WASHINGTON DC — U.S. Sen. Shelley Moore Capito (RW.Va.) recently joined Richard Shelby (R-Ala.) and Marsha Blackburn (R-Tenn.) in sending a bipartisan letter to Administrator Chiquita Brooks-LaSure of the Centers for Medicare and Medicaid Services (CMS) to encourage the agency to appeal a recent ruling by the U.S. District Court for the District of Columbia and finalize its proposal to continue the low-wage hospital index policy in fiscal year 2023 Inpatient Prospective Payment System (IPPS) to reduce disparity in Medicare reimbursement.
The letter reads in part, “In our states, the flawed AWI methodology has continued to negatively impact Medicare reimbursement. For decades, Medicare reimbursement has not been sufficient to cover the cost of care. The compounded impact of this disparity has created unsustainable financial pressures. Our hospitals have survived on reserves, cost-cutting measures, staff reductions and the elimination of services, but these options have been exhausted. If nothing changes, more hospitals across our states will be forced to make tough decisions about the services and jobs they provide, and some may even close.
In addition to Senators Capito, Shelby and Blackburn, the bipartisan letter was signed by Senators Jim Inhofe (R-Okla.), John Boozman (R-Ark.), Tim Scott (RS.C.), James Lankford (R- Okla.), Tom Cotton (R-Ark.), Roger Marshall (R-Kan.), Bill Hagerty (R. Tenn.), Tommy Tuberville (R-Ala.) and Rafael Warnock (D-Ga.).
The full text of the letter can be found here or below:
Dear Brooks-LaSure Administrator,
On behalf of the hospitals we represent and the patients they serve, we would like to commend you for taking action to reduce the disparity in Medicare reimbursement created by the Medicare Hospital Area Wage Index ( AWI) proposing to continue the low wage index. Policy in the proposed Inpatient Prospective Payment System (IPPS) rule for fiscal year 2023. The continuation of this critical policy will enable our hospitals, many of which are in rural and underserved areas, to recruit and retain the health personnel they desperately need. By continuing this policy for another year, you are putting patients first.
As you know, Congress has given broad discretion to the Secretary of the Department of Health and Human Services (HHS) to develop a hospital reimbursement system that takes into account geographic differences in salaries. The Secretary is required to adjust the “proportion” of Medicare inpatient payment attributable to “salaries and salary-related costs” for “regional differences in hospital salary levels.” HHS has always taken a broad view of its statutory authority when adjusting the AWI through the development of notice-and-comment rules to address the concerns of hospitals in certain states, including creating rural floor imputed to benefit hospitals in states without statewide rural areas. This administrative policy was in effect for nearly a decade before being codified in the American Rescue Plan Act of 2021. The low-wage index hospital policy, which relieves hospitals in the bottom quartile of AWI levels, is consistent with these prior agency policy changes. .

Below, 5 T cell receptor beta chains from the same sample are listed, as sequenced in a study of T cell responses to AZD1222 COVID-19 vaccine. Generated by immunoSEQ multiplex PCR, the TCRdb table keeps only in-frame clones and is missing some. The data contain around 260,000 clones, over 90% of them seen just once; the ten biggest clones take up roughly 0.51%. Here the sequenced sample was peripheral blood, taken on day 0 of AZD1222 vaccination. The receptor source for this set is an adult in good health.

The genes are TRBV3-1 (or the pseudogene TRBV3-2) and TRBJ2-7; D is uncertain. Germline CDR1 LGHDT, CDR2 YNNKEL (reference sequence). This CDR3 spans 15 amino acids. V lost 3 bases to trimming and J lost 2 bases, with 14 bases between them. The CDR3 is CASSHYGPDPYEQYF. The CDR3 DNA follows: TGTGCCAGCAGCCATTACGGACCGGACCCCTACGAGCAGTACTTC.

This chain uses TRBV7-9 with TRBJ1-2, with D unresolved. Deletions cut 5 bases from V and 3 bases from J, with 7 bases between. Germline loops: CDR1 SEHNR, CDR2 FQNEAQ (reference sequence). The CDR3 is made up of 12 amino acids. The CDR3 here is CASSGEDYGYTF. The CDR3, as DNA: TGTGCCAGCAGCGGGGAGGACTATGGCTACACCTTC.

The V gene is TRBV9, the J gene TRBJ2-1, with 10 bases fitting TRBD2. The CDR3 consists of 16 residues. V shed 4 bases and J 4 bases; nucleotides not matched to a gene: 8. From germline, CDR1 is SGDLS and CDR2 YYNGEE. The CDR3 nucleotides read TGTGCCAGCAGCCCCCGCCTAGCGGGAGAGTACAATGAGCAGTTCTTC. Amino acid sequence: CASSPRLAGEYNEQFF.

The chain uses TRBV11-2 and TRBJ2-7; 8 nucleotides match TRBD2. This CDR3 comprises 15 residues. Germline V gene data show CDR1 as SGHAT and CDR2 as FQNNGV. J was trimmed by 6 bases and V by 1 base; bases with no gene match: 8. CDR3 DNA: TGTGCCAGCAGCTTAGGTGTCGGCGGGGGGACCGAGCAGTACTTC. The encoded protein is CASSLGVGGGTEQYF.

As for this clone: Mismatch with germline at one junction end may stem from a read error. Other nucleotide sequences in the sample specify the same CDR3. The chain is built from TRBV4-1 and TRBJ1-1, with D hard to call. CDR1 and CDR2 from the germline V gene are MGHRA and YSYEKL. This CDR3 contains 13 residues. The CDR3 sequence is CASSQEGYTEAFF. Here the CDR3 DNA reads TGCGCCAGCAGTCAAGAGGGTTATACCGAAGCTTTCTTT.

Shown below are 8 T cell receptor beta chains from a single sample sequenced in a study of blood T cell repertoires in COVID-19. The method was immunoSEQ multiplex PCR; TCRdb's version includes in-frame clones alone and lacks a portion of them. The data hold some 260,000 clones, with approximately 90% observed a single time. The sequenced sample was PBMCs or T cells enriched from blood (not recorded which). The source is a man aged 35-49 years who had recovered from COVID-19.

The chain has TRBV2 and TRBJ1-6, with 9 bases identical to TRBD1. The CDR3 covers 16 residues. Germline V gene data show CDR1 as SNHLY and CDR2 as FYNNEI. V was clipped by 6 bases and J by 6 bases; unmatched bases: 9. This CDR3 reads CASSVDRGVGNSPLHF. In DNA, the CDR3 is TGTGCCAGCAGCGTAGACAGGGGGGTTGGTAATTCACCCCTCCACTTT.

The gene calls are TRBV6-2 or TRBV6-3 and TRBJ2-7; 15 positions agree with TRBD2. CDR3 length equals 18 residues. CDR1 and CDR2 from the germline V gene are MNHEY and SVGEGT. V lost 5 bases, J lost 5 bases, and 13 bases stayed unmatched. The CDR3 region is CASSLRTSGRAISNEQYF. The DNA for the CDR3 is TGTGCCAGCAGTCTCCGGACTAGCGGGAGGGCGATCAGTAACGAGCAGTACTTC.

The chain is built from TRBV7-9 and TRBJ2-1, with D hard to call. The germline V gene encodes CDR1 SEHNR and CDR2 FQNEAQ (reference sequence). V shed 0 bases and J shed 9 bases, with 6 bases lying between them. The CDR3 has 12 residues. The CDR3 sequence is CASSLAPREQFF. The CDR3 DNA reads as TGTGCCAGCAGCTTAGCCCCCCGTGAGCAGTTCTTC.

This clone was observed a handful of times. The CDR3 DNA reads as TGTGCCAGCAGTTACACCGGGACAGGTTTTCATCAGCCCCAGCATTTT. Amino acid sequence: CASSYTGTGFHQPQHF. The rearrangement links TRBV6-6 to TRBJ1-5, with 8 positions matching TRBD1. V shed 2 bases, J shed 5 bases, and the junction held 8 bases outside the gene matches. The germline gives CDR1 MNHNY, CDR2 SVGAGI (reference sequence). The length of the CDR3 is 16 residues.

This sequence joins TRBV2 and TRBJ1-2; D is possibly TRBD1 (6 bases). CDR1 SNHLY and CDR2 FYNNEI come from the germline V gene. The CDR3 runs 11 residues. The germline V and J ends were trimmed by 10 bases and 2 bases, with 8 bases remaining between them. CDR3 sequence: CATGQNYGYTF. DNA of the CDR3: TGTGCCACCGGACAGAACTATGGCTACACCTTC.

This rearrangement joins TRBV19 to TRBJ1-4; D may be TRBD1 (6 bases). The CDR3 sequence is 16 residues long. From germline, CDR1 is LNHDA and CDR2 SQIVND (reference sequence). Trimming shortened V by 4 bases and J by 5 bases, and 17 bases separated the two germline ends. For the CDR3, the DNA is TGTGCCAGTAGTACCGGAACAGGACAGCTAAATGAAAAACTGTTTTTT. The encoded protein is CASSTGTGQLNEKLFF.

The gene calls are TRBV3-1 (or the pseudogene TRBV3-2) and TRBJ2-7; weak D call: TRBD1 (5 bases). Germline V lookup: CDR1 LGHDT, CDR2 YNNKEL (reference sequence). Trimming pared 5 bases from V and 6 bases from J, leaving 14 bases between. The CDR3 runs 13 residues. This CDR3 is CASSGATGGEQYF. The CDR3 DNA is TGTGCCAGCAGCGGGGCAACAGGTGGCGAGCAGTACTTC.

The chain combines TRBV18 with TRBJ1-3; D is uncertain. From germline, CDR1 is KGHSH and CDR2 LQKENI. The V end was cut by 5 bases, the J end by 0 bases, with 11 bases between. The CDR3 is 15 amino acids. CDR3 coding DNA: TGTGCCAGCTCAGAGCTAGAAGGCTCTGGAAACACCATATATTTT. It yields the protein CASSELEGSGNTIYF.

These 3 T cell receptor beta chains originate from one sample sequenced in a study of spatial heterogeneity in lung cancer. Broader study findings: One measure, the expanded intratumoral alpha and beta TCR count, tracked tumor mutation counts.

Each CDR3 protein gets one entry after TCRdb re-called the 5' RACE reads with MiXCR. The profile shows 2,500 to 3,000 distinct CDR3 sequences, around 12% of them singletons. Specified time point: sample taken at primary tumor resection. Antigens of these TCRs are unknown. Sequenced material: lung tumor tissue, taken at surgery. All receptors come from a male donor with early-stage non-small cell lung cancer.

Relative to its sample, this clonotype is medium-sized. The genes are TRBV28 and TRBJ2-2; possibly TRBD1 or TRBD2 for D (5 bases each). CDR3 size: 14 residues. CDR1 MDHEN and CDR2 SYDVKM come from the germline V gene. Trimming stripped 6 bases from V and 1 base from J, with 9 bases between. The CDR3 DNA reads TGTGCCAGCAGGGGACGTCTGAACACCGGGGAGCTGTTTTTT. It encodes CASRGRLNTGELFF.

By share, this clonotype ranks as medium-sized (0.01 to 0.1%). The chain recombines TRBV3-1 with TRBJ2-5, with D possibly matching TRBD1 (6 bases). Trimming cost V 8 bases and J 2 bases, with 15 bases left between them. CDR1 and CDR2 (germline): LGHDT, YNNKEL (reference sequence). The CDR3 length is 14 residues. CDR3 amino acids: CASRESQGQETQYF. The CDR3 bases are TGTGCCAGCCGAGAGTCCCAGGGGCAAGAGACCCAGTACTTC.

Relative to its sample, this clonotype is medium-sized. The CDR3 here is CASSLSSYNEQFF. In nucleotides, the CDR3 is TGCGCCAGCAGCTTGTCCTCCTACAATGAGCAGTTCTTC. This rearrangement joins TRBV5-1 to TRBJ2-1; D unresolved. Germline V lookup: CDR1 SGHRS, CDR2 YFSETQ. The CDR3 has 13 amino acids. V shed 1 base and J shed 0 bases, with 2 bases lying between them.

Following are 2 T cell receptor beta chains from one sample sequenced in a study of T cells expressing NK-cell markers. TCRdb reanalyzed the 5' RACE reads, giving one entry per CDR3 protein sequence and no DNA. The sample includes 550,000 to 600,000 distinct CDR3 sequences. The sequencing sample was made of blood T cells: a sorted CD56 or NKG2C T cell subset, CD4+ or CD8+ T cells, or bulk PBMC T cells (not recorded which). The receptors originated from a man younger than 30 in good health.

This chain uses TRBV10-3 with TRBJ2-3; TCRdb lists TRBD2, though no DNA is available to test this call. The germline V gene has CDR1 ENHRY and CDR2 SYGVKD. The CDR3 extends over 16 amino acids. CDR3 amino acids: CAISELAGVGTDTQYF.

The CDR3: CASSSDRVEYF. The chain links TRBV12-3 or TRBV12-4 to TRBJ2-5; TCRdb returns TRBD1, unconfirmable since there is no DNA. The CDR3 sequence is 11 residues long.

In our states, the AWI’s flawed methodology continued to negatively impact Medicare reimbursement. For decades, Medicare reimbursement was not enough to cover the cost of care. The compounded impact of this disparity has created unsustainable financial pressures. Our hospitals have survived on reserves, cost-cutting measures, staff reductions and the elimination of services, but these options have been exhausted. If nothing changes, more hospitals across our states will be forced to make tough decisions about the services and jobs they provide, and some may even close.
The Centers for Medicare & Medicaid Services (CMS) has recognized the importance of the low-wage hospital policy and the need to ensure that every American has equal access to care and is not disadvantaged for living in a state predominantly rural. The CMS noted during the implementation of this policy that “rural areas have experienced over 100 hospital closures since 2010 and continue to face limited access to specialist care”, noting that this policy adjustment “would help low-wage hospitals attract and retain highly qualified staff”. workforce, which will increase competition and lead to greater choice for patients in rural areas. Abandoning the low-wage hospital policy will ultimately lead to more closures, reducing access to care for the most vulnerable patients.
Additionally, the COVID-19 pandemic has created a skewed labor market that will only further disrupt AWI. In fact, we have not had the opportunity to see the true impact of CMS’s planned low-wage hospital policy due to the market disruptions caused by the pandemic. Continuing the policy in fiscal year 2023 and extending it for years beyond will allow hospitals and the agency to understand the true impact in a slightly more normal environment.
We understand that the United States District Court for the District of Columbia recently ruled that CMS exceeded its statutory authority when it finalized the Hospital Low Wage Index Policy in the IPPS Final Rule for the fiscal year 2020. We strongly disagree with this decision and encourage the agency to appeal and finalize its proposal to continue the policy in fiscal year 2023. There is clear evidence that CMS has the authority to implement the low wage index hospital policy. If this policy were to end, the negative impact on access to health care would be disastrous and would deal a terrible blow to health care.
We look forward to working with you to ensure that hospitals are no longer penalized for being located in rural areas and that patients have access to healthcare no matter where they are.
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